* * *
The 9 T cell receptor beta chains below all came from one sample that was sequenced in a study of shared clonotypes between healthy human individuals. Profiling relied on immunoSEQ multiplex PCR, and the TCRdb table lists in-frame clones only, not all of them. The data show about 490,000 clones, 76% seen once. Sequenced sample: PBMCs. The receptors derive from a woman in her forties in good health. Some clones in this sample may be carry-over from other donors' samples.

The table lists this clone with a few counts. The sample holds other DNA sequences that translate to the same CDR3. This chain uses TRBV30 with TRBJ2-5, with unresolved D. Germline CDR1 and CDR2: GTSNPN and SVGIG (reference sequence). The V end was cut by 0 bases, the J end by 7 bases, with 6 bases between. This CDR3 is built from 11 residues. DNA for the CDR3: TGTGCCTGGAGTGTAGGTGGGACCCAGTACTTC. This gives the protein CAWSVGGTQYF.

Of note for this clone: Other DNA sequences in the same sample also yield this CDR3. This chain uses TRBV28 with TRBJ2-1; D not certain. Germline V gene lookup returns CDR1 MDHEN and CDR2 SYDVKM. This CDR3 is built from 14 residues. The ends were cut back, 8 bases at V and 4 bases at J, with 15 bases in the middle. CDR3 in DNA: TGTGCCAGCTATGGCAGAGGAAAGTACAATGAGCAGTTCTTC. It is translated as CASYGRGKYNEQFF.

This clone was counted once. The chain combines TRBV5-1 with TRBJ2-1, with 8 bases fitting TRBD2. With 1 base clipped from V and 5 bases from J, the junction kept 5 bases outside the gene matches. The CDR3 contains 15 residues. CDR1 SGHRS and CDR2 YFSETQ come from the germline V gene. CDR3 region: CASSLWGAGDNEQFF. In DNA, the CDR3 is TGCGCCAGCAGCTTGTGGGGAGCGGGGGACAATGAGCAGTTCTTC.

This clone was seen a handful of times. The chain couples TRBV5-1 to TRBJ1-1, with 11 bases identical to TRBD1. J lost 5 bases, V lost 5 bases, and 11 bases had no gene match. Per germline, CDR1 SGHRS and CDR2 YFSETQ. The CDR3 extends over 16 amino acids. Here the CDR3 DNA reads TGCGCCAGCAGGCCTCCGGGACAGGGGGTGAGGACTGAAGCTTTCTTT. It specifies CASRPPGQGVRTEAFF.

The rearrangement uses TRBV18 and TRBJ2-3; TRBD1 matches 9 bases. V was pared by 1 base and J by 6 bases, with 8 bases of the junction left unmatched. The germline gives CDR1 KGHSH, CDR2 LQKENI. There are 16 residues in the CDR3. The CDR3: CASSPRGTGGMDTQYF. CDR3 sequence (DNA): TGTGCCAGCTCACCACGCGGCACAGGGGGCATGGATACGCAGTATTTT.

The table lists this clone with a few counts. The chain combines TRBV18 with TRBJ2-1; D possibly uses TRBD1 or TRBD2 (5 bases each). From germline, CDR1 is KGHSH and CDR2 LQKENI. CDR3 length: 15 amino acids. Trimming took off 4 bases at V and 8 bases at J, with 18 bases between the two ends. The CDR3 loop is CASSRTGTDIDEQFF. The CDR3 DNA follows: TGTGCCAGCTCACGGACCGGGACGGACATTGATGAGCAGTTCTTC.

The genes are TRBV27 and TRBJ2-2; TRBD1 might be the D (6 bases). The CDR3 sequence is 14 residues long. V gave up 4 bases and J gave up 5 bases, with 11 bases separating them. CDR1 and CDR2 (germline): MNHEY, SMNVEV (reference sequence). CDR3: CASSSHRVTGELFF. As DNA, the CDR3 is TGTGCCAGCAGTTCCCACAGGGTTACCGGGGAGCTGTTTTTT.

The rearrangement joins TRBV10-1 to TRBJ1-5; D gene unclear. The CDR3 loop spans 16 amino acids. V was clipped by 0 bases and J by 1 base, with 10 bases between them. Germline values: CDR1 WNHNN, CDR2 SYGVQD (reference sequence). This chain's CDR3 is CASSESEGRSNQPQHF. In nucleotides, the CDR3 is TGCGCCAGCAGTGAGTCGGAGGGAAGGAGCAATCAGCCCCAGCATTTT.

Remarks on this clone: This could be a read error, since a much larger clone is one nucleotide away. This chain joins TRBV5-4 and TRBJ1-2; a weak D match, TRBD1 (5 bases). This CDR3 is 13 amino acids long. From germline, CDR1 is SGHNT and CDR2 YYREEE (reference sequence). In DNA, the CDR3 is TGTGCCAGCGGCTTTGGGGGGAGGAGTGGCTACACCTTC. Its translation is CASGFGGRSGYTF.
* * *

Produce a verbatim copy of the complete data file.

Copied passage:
The 9 T cell receptor beta chains below all came from one sample that was sequenced in a study of shared clonotypes between healthy human individuals. Profiling relied on immunoSEQ multiplex PCR, and the TCRdb table lists in-frame clones only, not all of them. The data show about 490,000 clones, 76% seen once. Sequenced sample: PBMCs. The receptors derive from a woman in her forties in good health. Some clones in this sample may be carry-over from other donors' samples.

The table lists this clone with a few counts. The sample holds other DNA sequences that translate to the same CDR3. This chain uses TRBV30 with TRBJ2-5, with unresolved D. Germline CDR1 and CDR2: GTSNPN and SVGIG (reference sequence). The V end was cut by 0 bases, the J end by 7 bases, with 6 bases between. This CDR3 is built from 11 residues. DNA for the CDR3: TGTGCCTGGAGTGTAGGTGGGACCCAGTACTTC. This gives the protein CAWSVGGTQYF.

Of note for this clone: Other DNA sequences in the same sample also yield this CDR3. This chain uses TRBV28 with TRBJ2-1; D not certain. Germline V gene lookup returns CDR1 MDHEN and CDR2 SYDVKM. This CDR3 is built from 14 residues. The ends were cut back, 8 bases at V and 4 bases at J, with 15 bases in the middle. CDR3 in DNA: TGTGCCAGCTATGGCAGAGGAAAGTACAATGAGCAGTTCTTC. It is translated as CASYGRGKYNEQFF.

This clone was counted once. The chain combines TRBV5-1 with TRBJ2-1, with 8 bases fitting TRBD2. With 1 base clipped from V and 5 bases from J, the junction kept 5 bases outside the gene matches. The CDR3 contains 15 residues. CDR1 SGHRS and CDR2 YFSETQ come from the germline V gene. CDR3 region: CASSLWGAGDNEQFF. In DNA, the CDR3 is TGCGCCAGCAGCTTGTGGGGAGCGGGGGACAATGAGCAGTTCTTC.

This clone was seen a handful of times. The chain couples TRBV5-1 to TRBJ1-1, with 11 bases identical to TRBD1. J lost 5 bases, V lost 5 bases, and 11 bases had no gene match. Per germline, CDR1 SGHRS and CDR2 YFSETQ. The CDR3 extends over 16 amino acids. Here the CDR3 DNA reads TGCGCCAGCAGGCCTCCGGGACAGGGGGTGAGGACTGAAGCTTTCTTT. It specifies CASRPPGQGVRTEAFF.

The rearrangement uses TRBV18 and TRBJ2-3; TRBD1 matches 9 bases. V was pared by 1 base and J by 6 bases, with 8 bases of the junction left unmatched. The germline gives CDR1 KGHSH, CDR2 LQKENI. There are 16 residues in the CDR3. The CDR3: CASSPRGTGGMDTQYF. CDR3 sequence (DNA): TGTGCCAGCTCACCACGCGGCACAGGGGGCATGGATACGCAGTATTTT.

The table lists this clone with a few counts. The chain combines TRBV18 with TRBJ2-1; D possibly uses TRBD1 or TRBD2 (5 bases each). From germline, CDR1 is KGHSH and CDR2 LQKENI. CDR3 length: 15 amino acids. Trimming took off 4 bases at V and 8 bases at J, with 18 bases between the two ends. The CDR3 loop is CASSRTGTDIDEQFF. The CDR3 DNA follows: TGTGCCAGCTCACGGACCGGGACGGACATTGATGAGCAGTTCTTC.

The genes are TRBV27 and TRBJ2-2; TRBD1 might be the D (6 bases). The CDR3 sequence is 14 residues long. V gave up 4 bases and J gave up 5 bases, with 11 bases separating them. CDR1 and CDR2 (germline): MNHEY, SMNVEV (reference sequence). CDR3: CASSSHRVTGELFF. As DNA, the CDR3 is TGTGCCAGCAGTTCCCACAGGGTTACCGGGGAGCTGTTTTTT.

The rearrangement joins TRBV10-1 to TRBJ1-5; D gene unclear. The CDR3 loop spans 16 amino acids. V was clipped by 0 bases and J by 1 base, with 10 bases between them. Germline values: CDR1 WNHNN, CDR2 SYGVQD (reference sequence). This chain's CDR3 is CASSESEGRSNQPQHF. In nucleotides, the CDR3 is TGCGCCAGCAGTGAGTCGGAGGGAAGGAGCAATCAGCCCCAGCATTTT.

Remarks on this clone: This could be a read error, since a much larger clone is one nucleotide away. This chain joins TRBV5-4 and TRBJ1-2; a weak D match, TRBD1 (5 bases). This CDR3 is 13 amino acids long. From germline, CDR1 is SGHNT and CDR2 YYREEE (reference sequence). In DNA, the CDR3 is TGTGCCAGCGGCTTTGGGGGGAGGAGTGGCTACACCTTC. Its translation is CASGFGGRSGYTF.